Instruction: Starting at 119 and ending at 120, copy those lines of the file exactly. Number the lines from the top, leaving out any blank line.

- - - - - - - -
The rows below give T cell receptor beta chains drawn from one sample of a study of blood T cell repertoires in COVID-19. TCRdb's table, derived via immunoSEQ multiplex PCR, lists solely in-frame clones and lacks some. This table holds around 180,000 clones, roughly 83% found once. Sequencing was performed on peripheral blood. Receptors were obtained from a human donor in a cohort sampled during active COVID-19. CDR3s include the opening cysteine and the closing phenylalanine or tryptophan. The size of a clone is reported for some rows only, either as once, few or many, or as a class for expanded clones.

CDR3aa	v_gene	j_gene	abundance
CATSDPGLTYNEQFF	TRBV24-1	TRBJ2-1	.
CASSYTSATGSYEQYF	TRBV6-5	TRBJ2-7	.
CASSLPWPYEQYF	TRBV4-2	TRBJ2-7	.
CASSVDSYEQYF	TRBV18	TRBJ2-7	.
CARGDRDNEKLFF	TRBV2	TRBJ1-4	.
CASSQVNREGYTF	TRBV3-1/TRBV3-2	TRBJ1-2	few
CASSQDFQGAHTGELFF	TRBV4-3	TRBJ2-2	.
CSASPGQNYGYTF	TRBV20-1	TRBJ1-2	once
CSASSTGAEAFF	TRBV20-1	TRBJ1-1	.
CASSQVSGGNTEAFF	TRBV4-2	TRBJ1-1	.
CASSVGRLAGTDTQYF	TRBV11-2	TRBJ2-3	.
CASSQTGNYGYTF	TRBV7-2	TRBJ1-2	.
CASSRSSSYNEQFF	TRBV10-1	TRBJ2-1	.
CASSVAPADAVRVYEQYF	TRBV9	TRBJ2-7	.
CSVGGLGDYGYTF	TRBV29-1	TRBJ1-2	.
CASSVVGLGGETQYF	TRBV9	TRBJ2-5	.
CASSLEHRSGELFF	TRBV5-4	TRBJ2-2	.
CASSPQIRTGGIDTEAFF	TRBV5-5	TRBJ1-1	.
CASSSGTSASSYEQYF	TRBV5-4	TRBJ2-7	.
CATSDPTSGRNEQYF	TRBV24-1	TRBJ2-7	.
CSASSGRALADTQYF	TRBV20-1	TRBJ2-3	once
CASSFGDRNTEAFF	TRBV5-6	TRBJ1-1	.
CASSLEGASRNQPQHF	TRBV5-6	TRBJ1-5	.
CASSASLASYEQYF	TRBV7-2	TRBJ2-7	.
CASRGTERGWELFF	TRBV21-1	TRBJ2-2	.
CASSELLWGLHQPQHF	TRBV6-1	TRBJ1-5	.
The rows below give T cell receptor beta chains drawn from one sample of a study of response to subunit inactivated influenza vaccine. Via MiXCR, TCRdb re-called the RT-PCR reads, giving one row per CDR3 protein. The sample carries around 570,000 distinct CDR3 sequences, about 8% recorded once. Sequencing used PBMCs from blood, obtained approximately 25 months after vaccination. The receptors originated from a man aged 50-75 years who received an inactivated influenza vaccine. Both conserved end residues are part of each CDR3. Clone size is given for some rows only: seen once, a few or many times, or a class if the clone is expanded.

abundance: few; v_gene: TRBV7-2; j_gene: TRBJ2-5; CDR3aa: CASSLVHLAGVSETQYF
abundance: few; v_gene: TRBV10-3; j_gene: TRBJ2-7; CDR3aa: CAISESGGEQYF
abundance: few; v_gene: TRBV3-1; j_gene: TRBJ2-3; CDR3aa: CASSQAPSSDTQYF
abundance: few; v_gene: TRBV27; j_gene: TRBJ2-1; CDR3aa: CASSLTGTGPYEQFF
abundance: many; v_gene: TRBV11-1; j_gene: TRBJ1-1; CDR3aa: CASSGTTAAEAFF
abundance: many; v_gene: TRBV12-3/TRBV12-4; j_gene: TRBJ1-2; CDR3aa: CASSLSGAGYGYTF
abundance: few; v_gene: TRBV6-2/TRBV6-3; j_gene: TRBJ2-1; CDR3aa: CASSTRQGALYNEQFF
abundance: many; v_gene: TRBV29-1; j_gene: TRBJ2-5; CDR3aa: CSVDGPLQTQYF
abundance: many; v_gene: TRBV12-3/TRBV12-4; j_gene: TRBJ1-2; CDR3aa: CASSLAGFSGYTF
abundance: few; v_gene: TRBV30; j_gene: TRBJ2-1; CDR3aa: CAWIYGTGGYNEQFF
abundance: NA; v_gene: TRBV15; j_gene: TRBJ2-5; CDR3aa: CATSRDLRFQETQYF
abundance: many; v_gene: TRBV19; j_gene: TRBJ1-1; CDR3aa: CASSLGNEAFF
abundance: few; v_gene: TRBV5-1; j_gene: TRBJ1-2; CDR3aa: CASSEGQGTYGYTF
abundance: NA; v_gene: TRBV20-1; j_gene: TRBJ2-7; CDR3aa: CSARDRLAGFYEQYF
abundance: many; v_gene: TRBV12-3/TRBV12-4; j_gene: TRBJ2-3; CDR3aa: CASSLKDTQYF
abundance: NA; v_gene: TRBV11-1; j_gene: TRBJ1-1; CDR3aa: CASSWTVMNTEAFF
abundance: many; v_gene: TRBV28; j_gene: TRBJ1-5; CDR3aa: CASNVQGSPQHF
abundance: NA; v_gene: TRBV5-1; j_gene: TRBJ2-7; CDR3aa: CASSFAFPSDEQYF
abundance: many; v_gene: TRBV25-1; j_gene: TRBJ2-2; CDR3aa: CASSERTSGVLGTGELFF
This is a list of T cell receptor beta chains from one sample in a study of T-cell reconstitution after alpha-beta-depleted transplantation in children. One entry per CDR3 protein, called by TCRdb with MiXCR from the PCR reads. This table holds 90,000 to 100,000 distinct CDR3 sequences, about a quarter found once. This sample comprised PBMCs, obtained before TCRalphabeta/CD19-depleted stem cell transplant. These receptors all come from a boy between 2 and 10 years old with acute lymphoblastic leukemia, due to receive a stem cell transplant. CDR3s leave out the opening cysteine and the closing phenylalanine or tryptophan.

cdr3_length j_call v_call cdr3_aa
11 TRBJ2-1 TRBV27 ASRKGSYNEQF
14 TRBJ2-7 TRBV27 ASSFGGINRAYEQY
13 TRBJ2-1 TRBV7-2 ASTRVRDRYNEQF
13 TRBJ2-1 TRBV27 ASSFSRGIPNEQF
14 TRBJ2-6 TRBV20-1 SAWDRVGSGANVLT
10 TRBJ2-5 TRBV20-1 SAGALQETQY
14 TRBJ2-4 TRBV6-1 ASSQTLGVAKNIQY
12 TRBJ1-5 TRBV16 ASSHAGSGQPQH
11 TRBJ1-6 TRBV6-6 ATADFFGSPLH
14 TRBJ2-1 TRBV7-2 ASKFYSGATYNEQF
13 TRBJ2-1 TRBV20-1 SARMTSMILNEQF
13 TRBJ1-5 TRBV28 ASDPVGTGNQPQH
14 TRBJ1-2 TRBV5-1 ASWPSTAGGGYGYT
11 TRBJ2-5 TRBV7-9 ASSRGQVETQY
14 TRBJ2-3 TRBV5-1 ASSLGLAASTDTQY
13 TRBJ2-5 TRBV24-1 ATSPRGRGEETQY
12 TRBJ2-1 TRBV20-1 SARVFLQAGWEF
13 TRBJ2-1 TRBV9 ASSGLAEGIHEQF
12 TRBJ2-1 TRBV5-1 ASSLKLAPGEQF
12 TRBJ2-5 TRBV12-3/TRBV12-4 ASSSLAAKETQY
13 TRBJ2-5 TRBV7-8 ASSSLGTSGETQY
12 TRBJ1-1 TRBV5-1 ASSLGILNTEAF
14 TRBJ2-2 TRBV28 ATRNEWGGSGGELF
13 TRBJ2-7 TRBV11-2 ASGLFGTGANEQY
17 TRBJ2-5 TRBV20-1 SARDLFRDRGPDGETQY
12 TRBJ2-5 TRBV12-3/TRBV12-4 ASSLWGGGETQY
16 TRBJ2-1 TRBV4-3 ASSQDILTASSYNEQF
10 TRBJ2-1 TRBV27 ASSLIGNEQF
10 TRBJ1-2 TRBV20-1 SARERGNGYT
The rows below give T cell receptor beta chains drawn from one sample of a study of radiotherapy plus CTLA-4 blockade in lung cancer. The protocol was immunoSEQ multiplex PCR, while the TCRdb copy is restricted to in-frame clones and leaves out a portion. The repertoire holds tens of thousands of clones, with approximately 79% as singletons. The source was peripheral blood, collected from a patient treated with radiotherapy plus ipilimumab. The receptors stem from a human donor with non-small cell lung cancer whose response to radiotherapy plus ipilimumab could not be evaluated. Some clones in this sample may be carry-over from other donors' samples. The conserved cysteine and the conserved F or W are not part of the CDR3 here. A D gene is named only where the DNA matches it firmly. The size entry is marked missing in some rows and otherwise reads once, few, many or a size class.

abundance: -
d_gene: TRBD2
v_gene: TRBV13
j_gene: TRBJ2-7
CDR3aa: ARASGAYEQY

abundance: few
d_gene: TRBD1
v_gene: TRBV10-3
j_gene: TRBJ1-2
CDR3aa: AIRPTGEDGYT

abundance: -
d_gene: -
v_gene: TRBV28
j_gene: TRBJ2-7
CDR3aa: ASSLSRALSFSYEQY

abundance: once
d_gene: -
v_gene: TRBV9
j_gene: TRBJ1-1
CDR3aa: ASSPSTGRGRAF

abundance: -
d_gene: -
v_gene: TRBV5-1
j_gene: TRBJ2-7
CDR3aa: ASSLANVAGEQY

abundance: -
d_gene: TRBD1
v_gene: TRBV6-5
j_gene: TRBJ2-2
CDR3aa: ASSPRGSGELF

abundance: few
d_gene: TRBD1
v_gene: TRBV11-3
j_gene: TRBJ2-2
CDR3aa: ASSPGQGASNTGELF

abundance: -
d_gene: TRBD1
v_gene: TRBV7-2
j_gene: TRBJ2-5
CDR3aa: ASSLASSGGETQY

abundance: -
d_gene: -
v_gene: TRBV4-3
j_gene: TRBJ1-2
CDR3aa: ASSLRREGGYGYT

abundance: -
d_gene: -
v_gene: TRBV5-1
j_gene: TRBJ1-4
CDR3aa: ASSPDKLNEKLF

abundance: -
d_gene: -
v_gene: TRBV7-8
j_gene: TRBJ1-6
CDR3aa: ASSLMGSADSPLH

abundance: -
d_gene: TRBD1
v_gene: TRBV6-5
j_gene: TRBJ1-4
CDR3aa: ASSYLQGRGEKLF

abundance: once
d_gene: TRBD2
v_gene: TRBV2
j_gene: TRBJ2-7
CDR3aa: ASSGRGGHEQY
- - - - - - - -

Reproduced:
j_gene: TRBJ2-5
CDR3aa: ASSLASSGGETQY